It was only when I was distraught and overcome with challenges that I read and understood:
“Do you not know that you are God’s temple and that God’s Spirit dwells in you?.”
- 1 Corinthians 3:16
“And I will give unto thee the keys of The Kingdom of Heaven: and whatsoever thou shalt bind on Earth shall be bound in Heaven: and whatsoever thou shalt loose on Earth shall be loosed in Heaven.” Matthew 16:19
Symbolism of the Keys of the Kingdom
In both the Old and New Testaments, keys symbolize power and authority. The nature of that power and authority varies depending on the context. Isaiah 22:22 refers to “the key of the house of David,” which in the context refers to the authority of the steward who manages the household of the king. That same imagery is applied to the risen Christ (Rev 3:7), who also has “the keys of Death and Hades” (Rev 1:18). In Luke 11:52, Jesus claims that the experts in the Jewish Law “have taken away the key of knowledge.” In other words, through their hypocrisy they have not only failed to enter the kingdom of God themselves, but have prevented others from entering as well.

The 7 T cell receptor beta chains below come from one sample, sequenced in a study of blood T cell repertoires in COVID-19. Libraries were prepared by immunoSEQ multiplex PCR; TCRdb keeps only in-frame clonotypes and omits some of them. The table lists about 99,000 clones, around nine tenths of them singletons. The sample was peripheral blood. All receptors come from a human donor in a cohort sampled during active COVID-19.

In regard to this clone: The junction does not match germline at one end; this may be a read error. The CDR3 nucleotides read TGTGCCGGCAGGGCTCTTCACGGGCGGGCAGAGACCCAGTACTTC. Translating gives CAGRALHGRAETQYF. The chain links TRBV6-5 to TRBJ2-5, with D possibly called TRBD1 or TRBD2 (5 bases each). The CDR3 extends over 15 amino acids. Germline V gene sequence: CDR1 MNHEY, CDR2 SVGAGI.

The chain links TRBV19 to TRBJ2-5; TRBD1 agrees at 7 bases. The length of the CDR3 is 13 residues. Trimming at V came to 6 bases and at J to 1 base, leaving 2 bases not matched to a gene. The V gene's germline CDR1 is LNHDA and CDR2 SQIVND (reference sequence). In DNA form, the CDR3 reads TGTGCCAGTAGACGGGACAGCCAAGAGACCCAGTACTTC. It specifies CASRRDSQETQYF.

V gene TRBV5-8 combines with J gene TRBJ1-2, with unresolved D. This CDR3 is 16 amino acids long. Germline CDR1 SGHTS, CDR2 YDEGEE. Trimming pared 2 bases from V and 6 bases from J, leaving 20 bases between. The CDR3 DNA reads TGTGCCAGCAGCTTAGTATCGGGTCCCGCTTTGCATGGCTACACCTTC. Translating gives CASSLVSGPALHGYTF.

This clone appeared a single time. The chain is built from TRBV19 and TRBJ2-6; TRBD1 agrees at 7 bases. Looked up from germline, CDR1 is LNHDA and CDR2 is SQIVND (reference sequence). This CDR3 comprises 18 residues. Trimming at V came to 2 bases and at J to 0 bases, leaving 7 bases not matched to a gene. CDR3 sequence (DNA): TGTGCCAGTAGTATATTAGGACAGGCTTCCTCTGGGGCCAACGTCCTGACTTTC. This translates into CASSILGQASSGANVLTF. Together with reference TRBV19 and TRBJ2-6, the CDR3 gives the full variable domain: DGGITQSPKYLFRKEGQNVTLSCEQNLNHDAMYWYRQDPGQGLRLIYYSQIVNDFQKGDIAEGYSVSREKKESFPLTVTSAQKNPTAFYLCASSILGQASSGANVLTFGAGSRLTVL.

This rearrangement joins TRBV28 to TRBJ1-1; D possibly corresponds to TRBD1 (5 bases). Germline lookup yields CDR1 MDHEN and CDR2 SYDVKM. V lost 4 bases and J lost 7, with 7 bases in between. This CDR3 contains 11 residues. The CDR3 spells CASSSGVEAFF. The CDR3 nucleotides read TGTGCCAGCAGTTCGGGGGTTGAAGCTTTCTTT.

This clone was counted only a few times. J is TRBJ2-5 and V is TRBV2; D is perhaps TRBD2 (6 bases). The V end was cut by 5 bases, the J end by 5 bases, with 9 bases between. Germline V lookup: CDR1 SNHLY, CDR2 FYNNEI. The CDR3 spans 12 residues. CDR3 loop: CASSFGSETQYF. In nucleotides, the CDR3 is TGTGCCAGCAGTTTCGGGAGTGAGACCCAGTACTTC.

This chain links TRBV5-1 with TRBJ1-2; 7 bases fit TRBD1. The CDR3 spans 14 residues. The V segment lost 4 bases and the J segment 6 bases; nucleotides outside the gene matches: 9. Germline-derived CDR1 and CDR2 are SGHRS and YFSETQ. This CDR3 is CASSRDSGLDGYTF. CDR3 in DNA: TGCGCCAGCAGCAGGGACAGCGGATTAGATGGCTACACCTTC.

This reference to the key of knowledge sheds light on the expression “keys of the kingdom” here. Through Peter’s faithful proclamation of the gospel, Peter will open the door of The Kingdom to those who respond in faith, while at the same time keeping it shut from those who do not. Because the gospel determines what is bound and what is loosed, Peter’s actions of binding and loosing here on Earth express Heaven’s verdict itself.
While the focus in this passage is Peter, this same authority is extended to the entire church in Matthew 18:18. Jesus uses the same language of binding and loosing in the context of how the church should handle unrepentant sinners. When the church follows Jesus’ teaching, they can be confident that their actions of binding and loosing are an extension of God’s actions in Heaven.